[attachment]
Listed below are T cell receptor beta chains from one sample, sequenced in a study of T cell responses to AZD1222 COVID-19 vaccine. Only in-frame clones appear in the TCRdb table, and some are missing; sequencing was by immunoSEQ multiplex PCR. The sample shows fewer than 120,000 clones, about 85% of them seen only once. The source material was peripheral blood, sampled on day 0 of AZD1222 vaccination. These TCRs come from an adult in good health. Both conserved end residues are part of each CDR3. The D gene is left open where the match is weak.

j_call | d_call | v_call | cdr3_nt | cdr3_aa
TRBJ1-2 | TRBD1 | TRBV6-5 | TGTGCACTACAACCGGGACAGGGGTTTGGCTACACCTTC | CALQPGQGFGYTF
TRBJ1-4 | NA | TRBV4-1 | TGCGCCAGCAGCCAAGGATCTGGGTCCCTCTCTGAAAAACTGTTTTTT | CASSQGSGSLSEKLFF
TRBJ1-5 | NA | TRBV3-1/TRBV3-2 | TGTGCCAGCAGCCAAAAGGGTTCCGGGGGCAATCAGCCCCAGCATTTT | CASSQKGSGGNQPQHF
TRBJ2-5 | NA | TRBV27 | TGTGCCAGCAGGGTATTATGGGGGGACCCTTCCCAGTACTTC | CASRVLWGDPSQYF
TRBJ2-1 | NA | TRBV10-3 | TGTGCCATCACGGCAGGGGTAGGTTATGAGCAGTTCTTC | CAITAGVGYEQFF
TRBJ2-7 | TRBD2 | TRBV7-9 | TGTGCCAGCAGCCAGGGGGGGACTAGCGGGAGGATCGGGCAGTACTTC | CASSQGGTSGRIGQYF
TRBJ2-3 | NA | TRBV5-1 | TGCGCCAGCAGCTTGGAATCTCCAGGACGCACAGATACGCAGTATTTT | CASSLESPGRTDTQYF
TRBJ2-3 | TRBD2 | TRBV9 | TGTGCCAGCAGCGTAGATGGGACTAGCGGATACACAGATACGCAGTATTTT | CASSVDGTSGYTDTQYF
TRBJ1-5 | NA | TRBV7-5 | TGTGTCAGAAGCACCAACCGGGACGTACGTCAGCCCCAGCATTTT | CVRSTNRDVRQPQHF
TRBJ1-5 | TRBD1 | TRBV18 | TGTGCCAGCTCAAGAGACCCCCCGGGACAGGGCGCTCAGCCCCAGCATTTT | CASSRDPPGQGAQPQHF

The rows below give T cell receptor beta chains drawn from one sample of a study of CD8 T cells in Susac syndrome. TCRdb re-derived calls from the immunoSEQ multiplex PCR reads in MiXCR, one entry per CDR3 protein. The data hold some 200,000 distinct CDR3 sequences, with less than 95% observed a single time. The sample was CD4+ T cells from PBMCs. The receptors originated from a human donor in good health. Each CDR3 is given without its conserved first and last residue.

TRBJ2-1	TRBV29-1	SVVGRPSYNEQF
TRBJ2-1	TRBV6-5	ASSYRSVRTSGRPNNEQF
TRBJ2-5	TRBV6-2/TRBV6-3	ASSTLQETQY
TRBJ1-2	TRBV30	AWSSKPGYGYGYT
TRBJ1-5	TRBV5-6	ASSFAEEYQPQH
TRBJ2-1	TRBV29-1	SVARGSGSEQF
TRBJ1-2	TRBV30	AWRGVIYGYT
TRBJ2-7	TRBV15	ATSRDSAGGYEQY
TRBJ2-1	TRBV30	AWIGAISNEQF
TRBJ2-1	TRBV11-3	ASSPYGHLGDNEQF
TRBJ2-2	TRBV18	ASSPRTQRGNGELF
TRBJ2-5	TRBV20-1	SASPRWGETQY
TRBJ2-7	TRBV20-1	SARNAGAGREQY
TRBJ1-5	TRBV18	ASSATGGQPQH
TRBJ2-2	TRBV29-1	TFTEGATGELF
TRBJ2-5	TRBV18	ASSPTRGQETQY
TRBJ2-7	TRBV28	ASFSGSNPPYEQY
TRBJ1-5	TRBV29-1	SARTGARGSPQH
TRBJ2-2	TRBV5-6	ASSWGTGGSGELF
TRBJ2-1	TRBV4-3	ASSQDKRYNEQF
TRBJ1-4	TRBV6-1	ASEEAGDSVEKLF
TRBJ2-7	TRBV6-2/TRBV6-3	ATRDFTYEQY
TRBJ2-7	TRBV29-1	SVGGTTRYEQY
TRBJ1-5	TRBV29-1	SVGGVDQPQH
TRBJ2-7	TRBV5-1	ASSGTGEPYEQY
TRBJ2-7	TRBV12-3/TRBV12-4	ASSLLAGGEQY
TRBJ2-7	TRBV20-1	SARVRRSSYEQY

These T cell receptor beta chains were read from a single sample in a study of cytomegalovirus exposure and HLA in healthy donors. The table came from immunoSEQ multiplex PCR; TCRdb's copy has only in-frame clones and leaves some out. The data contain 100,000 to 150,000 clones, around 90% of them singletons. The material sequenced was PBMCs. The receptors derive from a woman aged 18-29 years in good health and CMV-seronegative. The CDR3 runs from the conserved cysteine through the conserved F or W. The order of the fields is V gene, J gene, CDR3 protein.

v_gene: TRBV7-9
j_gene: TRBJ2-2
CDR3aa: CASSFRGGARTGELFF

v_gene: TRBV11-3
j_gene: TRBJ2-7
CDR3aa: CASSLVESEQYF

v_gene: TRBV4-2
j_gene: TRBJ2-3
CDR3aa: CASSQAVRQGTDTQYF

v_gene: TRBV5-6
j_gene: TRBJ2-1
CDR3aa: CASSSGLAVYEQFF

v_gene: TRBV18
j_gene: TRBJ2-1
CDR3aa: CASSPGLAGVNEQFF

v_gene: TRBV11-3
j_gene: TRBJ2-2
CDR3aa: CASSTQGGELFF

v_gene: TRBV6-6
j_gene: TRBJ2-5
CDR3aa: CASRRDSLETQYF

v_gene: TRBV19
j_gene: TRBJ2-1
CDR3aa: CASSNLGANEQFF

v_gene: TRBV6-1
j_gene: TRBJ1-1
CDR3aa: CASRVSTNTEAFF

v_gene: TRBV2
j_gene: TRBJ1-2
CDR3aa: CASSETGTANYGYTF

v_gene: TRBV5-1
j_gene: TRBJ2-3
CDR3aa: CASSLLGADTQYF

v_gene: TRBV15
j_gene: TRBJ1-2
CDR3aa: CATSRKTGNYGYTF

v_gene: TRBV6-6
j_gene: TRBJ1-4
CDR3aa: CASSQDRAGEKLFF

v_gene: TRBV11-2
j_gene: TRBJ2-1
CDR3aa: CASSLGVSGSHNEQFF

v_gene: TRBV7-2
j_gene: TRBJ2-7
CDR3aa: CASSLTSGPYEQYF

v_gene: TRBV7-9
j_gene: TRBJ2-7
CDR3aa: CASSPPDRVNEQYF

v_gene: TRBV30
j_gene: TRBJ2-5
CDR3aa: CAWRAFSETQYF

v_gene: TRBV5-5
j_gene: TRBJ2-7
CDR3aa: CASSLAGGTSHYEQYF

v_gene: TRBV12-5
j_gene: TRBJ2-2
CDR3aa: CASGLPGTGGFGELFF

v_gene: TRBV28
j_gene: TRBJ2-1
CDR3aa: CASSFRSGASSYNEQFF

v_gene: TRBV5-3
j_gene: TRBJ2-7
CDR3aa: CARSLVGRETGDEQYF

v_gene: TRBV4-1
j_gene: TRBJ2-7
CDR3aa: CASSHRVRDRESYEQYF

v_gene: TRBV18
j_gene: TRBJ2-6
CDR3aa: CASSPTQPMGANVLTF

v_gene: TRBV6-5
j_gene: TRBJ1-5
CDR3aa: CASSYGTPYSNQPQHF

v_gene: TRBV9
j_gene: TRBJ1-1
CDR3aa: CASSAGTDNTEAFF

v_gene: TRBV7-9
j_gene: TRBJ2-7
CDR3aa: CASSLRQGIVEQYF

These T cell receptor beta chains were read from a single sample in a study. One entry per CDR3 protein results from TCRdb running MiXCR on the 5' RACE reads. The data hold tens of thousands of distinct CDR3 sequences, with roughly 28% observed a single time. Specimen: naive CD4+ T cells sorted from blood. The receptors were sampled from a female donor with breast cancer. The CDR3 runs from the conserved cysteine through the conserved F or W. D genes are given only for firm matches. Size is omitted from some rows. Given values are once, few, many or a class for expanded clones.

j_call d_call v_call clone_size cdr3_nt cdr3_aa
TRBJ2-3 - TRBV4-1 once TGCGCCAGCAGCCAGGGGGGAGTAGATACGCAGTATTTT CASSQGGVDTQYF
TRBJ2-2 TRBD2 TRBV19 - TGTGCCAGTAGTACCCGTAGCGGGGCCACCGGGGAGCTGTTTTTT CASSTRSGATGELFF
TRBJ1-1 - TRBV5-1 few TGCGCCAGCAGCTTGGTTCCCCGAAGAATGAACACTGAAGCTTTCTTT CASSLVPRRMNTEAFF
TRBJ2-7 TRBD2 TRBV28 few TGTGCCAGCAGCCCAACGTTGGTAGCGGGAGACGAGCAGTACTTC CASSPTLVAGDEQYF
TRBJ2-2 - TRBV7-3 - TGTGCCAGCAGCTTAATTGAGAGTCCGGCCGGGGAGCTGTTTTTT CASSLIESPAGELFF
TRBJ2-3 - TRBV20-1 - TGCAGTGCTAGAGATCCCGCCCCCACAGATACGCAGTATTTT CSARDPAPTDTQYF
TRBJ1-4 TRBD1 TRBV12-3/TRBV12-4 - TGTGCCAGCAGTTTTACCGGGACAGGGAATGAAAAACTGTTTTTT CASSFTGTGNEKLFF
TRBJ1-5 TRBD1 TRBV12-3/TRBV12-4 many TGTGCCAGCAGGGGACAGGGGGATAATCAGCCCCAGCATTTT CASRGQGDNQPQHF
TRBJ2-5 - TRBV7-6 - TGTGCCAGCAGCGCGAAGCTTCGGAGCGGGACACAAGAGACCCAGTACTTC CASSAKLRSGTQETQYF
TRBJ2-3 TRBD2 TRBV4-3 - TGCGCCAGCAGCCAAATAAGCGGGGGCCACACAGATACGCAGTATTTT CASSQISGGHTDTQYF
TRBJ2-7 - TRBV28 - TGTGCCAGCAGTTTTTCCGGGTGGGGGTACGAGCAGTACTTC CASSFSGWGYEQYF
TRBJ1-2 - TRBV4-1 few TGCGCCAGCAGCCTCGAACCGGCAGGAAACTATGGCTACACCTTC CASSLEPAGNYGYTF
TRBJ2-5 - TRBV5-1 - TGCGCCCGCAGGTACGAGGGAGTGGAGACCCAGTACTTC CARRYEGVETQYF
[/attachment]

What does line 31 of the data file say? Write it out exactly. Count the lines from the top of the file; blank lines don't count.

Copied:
TRBJ1-5	TRBV29-1	SARTGARGSPQH